Magnitsky did not die by chance. He died because corrupt Interior Ministry officers killed him. They knowingly imprisoned an innocent man, destroyed his health and denied him access to medical treatment. Maybe the Ministry just wanted to put pressure on him. But when detained people are tortured, they sometimes die, and in this case the people applying the pressure become killers.

Magnitsky’s story is all the more terrible because it is now routine. Let’s be honest, the so-called law enforcement agencies are detested by everyone and respected by no one. Corrupt officers routinely open criminal cases against the innocent, imprison people, kill people and steal with impunity. They are not above the law. They are the law. They are in effect licensed to kill.

One of the most interesting things about reading the articles and Internet blogs about Magnitsky’s death is how universal this opinion is. Nobody believes the Interior Ministry, and everyone understands that Magnitsky was effectively killed, and that he is just another of the many victims of the country’s abuse of police powers.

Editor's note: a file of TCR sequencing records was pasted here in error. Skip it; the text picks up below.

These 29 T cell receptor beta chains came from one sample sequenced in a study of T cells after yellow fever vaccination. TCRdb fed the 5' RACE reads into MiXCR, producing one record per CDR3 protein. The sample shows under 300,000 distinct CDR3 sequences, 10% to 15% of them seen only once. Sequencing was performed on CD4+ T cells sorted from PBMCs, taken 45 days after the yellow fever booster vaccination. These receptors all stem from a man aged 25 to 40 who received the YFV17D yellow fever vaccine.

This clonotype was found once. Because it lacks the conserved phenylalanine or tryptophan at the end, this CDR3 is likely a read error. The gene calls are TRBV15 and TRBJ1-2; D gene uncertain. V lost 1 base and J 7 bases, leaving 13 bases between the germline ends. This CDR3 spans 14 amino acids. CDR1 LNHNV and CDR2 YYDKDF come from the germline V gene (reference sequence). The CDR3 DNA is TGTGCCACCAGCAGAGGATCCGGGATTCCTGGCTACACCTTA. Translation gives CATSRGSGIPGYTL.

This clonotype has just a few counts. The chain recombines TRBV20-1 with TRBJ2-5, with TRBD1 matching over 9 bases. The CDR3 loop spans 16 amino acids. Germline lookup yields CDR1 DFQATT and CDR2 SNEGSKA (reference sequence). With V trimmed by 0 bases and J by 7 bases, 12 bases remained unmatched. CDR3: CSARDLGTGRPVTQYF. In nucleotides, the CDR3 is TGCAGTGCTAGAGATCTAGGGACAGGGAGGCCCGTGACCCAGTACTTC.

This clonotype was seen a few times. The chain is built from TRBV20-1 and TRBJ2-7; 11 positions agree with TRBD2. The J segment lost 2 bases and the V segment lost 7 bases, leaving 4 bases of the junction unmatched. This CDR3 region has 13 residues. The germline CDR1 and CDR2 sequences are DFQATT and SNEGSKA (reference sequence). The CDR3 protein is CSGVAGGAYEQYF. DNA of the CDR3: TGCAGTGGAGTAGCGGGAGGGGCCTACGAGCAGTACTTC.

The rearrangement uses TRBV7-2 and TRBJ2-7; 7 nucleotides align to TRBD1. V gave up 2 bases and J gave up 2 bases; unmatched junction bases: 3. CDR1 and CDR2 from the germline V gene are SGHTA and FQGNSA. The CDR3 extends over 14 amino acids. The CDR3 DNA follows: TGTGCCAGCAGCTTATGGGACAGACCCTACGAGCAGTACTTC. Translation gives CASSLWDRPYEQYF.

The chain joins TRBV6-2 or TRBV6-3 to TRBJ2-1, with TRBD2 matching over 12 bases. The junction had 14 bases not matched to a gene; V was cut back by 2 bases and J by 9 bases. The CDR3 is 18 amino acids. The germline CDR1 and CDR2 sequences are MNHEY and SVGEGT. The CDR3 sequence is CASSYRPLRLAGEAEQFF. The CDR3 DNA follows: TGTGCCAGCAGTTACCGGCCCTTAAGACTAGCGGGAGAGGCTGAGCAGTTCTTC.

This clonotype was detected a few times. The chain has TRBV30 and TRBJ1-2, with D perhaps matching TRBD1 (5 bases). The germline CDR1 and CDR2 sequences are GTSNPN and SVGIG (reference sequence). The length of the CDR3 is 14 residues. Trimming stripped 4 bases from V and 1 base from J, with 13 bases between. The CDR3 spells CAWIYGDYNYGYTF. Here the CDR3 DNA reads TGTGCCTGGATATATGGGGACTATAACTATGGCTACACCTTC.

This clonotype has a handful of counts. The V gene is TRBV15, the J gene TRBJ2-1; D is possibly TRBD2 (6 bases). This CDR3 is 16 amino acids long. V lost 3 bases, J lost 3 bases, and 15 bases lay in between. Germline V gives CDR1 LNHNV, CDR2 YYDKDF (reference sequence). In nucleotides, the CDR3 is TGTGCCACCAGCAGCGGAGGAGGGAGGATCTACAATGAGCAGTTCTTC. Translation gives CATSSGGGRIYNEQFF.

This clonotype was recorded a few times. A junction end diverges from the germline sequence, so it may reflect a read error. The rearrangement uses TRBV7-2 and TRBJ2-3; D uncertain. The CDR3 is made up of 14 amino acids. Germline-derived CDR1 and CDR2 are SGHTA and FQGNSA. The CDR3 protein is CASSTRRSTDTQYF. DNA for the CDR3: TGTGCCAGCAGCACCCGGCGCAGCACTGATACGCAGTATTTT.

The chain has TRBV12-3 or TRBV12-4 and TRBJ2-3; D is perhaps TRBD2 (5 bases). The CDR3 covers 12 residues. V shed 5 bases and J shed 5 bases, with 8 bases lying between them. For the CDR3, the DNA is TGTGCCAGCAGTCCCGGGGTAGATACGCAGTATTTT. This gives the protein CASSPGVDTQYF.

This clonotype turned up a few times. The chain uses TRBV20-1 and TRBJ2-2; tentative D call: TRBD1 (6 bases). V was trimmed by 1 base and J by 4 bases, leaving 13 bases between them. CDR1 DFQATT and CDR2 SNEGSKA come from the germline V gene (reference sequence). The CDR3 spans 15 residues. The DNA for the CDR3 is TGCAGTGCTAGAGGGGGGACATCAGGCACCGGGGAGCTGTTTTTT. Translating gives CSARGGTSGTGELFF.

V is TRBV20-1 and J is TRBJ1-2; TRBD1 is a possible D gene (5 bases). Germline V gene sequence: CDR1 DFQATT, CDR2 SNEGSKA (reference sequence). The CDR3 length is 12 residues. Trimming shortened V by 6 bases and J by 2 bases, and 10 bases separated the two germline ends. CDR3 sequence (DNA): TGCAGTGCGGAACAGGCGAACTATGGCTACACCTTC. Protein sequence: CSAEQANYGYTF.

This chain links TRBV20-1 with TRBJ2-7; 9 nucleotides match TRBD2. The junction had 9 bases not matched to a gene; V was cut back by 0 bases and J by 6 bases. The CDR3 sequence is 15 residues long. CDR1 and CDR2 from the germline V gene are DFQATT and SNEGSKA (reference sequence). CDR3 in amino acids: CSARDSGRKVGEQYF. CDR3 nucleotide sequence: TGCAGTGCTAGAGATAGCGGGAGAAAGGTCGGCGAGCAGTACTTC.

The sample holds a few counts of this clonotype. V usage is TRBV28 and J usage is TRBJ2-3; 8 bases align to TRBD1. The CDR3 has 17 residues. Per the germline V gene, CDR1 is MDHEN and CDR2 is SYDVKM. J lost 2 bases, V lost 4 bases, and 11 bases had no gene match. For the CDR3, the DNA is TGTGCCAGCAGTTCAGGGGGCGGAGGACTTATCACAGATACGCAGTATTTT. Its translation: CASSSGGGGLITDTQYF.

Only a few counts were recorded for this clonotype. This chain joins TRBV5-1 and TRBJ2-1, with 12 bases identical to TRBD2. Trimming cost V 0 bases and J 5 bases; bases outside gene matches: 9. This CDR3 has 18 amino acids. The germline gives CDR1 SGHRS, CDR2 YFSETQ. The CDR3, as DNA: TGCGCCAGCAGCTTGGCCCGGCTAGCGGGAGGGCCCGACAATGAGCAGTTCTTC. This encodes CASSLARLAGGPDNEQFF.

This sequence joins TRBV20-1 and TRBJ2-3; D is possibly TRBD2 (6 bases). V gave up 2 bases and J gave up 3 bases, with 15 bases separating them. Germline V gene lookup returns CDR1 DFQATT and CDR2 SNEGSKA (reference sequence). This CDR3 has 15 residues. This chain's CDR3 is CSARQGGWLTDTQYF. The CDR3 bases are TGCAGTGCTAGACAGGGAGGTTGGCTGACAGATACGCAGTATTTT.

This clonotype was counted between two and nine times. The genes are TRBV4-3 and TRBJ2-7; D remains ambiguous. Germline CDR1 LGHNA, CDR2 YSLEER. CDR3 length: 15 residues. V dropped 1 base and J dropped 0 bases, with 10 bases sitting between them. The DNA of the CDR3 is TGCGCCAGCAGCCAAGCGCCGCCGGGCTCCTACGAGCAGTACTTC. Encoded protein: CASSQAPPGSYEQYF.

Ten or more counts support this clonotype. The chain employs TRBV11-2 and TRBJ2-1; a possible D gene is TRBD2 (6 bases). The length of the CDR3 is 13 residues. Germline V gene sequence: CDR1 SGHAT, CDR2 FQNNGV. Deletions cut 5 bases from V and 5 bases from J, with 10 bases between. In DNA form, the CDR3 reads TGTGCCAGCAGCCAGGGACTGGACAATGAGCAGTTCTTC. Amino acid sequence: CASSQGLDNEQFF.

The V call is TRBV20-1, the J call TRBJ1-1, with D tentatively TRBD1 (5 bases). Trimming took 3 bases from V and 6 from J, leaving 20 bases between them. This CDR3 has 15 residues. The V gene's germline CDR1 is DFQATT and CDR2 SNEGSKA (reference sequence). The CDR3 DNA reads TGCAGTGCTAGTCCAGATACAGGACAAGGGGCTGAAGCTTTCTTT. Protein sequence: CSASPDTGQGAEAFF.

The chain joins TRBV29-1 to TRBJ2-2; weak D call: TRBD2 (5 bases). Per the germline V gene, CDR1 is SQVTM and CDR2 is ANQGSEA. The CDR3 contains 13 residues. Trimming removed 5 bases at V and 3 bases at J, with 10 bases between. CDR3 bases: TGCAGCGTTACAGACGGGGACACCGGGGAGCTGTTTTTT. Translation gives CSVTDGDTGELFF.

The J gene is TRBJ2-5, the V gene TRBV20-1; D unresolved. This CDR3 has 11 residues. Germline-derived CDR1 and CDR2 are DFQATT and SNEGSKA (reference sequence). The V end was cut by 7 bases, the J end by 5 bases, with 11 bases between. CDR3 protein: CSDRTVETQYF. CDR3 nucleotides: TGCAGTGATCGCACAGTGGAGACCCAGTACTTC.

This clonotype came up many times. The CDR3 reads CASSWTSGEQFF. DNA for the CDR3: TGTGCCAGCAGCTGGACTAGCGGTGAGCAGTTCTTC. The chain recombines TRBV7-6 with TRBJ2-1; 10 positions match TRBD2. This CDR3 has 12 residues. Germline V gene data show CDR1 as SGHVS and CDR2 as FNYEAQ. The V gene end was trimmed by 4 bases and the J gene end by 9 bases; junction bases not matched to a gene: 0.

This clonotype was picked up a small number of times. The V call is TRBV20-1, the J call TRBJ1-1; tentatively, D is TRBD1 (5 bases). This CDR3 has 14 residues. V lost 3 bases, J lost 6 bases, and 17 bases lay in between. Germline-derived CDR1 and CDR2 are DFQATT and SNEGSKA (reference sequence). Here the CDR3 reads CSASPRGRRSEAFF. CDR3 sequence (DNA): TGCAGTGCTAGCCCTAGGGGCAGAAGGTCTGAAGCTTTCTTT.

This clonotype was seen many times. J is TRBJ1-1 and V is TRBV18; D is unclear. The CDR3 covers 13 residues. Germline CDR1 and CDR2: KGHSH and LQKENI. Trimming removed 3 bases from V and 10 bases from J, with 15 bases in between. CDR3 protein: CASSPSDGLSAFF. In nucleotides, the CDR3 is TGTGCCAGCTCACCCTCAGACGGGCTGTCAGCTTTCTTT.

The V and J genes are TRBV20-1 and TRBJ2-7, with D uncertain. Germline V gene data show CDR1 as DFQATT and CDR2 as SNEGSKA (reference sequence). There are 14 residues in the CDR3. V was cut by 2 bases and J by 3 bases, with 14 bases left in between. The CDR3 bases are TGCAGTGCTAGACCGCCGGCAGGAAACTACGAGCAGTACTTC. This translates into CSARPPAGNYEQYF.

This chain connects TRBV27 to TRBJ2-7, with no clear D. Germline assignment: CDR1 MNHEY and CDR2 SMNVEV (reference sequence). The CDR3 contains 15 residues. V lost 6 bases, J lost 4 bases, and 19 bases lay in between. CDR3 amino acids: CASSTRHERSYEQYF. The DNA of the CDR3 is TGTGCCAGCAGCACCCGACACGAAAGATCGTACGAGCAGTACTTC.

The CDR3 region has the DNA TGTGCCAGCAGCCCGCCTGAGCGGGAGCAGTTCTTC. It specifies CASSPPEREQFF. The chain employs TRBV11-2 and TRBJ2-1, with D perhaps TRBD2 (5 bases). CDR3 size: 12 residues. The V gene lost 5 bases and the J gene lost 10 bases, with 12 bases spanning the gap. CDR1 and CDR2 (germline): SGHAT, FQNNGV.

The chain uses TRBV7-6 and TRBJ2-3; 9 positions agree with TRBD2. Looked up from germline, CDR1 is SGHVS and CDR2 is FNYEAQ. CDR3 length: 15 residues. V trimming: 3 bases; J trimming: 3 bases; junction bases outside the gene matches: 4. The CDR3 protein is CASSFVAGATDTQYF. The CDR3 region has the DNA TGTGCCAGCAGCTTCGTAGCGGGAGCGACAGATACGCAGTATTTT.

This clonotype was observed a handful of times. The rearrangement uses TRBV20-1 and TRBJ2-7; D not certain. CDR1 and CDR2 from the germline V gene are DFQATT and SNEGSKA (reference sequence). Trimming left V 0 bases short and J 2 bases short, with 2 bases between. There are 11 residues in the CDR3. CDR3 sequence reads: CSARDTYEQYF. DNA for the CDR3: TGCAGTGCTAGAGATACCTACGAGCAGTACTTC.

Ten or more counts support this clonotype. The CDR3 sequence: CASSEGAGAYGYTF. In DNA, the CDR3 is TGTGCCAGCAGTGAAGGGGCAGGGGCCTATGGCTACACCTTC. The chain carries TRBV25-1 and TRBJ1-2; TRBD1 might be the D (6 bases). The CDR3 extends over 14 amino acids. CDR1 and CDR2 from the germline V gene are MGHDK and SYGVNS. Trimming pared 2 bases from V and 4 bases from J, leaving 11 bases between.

“Russian law” has become an oxymoron.

When are these crimes carried out by law enforcement agencies going to stop? When are we going to take back this country from the gang of criminals in uniform that has decided that it is the law?

Although I support President Dmitry Medvedev’s statements about fighting legal nihilism and corruption, he should publicly acknowledge that law enforcement agencies and the courts are now the main forces that threaten the ordinary citizens of this country.

Medvedev asks Russians not to give up hope and fall into legal nihilism, and then he allows a bunch of bandits in uniforms to rule over us. Corrupt officers steal and kill, and the government does nothing. Occasionally a statement is made about how the president or prime-minister cannot interfere with law enforcement agencies, but law enforcement agencies are now Russia’s largest problem. They are the enforcers of the new mafia. If Medvedev is not prepared to interfere, who will? The few who try to interfere, like Magnitsky, die.